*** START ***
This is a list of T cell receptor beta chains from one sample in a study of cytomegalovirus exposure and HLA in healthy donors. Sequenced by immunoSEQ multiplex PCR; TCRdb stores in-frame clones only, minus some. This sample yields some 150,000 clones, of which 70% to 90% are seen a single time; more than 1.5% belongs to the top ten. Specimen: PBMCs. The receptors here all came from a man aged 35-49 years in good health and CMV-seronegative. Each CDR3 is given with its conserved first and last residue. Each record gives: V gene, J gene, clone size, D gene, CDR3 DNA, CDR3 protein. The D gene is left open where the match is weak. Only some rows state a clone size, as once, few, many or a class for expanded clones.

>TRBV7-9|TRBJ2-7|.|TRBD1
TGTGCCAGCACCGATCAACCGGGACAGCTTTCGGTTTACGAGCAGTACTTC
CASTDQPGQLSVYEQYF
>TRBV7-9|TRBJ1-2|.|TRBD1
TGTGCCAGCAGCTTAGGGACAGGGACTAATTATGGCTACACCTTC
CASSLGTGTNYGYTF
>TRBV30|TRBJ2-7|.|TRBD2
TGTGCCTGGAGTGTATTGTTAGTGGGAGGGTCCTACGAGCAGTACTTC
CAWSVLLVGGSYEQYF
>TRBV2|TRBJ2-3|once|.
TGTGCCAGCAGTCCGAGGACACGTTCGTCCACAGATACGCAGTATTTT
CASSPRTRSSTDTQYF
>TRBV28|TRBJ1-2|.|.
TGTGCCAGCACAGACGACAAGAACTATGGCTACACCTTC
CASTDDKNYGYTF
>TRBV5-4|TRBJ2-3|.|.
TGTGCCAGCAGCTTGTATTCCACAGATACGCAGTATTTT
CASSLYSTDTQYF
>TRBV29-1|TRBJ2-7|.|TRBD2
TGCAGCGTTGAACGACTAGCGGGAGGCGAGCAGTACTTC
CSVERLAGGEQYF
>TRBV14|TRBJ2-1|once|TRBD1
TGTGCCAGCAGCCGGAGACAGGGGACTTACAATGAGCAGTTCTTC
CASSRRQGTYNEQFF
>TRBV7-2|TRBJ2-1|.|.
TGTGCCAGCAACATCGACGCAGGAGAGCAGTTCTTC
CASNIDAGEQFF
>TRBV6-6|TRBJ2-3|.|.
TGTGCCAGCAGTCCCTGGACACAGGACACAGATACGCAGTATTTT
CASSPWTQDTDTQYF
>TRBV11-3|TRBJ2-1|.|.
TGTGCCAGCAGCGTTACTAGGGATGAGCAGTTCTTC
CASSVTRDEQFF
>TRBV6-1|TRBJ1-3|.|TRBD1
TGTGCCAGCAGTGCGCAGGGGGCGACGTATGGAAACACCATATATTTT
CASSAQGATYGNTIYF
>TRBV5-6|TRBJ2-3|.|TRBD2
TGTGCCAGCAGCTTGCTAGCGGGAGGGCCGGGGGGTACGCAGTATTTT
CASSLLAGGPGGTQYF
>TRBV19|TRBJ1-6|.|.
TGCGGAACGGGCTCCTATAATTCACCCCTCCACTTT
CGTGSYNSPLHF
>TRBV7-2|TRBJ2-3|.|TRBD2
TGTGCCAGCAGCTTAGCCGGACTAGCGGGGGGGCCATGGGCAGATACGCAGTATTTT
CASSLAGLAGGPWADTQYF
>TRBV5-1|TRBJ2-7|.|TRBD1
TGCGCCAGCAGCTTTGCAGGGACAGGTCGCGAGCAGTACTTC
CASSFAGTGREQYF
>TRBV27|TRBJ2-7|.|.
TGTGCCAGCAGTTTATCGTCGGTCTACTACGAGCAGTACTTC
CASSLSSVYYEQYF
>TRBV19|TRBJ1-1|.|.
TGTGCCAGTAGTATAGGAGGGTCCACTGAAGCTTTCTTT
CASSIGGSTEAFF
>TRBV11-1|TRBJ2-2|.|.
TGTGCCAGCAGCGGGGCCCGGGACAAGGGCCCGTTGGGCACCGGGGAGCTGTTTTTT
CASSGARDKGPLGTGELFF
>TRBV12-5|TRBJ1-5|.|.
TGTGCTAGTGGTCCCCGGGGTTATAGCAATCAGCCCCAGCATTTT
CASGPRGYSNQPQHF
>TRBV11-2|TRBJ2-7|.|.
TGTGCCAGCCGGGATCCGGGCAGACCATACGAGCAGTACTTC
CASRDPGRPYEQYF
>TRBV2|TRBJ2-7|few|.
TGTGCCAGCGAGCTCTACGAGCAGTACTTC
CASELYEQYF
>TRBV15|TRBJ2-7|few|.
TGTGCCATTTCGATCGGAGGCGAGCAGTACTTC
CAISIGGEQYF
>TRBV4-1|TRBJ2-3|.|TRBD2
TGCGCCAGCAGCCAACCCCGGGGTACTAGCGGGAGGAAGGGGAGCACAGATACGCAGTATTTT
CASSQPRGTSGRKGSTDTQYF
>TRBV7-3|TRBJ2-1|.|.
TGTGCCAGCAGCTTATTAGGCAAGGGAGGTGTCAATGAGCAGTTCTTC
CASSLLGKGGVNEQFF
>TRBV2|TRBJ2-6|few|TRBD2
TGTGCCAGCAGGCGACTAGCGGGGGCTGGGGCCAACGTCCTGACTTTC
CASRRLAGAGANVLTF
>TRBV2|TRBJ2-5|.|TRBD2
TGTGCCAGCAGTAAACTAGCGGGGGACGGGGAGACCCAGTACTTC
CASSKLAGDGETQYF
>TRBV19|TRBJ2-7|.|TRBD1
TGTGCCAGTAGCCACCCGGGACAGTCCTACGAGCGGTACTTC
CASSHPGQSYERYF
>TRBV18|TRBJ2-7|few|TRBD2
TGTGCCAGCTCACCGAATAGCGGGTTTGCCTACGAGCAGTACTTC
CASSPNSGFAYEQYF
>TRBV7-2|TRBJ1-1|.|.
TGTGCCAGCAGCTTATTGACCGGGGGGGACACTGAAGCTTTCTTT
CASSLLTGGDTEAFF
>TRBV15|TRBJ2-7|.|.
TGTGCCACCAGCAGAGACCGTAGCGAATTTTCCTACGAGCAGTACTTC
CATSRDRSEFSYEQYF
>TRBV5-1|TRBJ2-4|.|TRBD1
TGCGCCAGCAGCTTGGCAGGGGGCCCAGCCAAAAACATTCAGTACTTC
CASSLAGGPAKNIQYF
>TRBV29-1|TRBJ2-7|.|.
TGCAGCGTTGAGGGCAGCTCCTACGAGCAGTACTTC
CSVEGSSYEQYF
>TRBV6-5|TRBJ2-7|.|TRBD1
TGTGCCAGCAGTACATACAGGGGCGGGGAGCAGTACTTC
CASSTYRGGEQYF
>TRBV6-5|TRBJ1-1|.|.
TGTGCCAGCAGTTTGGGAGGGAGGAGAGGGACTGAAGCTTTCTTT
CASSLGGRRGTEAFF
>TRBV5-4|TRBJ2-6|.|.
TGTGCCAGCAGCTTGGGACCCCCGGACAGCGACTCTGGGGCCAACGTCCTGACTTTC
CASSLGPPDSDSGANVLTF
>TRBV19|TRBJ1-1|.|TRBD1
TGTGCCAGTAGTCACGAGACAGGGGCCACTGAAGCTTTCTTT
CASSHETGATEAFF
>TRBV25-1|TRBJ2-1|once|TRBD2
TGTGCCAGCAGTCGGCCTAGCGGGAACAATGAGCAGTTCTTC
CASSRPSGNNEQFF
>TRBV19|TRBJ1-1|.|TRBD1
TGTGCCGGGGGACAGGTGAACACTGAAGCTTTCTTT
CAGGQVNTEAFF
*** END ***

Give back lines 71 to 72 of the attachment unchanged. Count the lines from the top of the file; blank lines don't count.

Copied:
>TRBV4-1|TRBJ2-3|.|TRBD2
TGCGCCAGCAGCCAACCCCGGGGTACTAGCGGGAGGAAGGGGAGCACAGATACGCAGTATTTT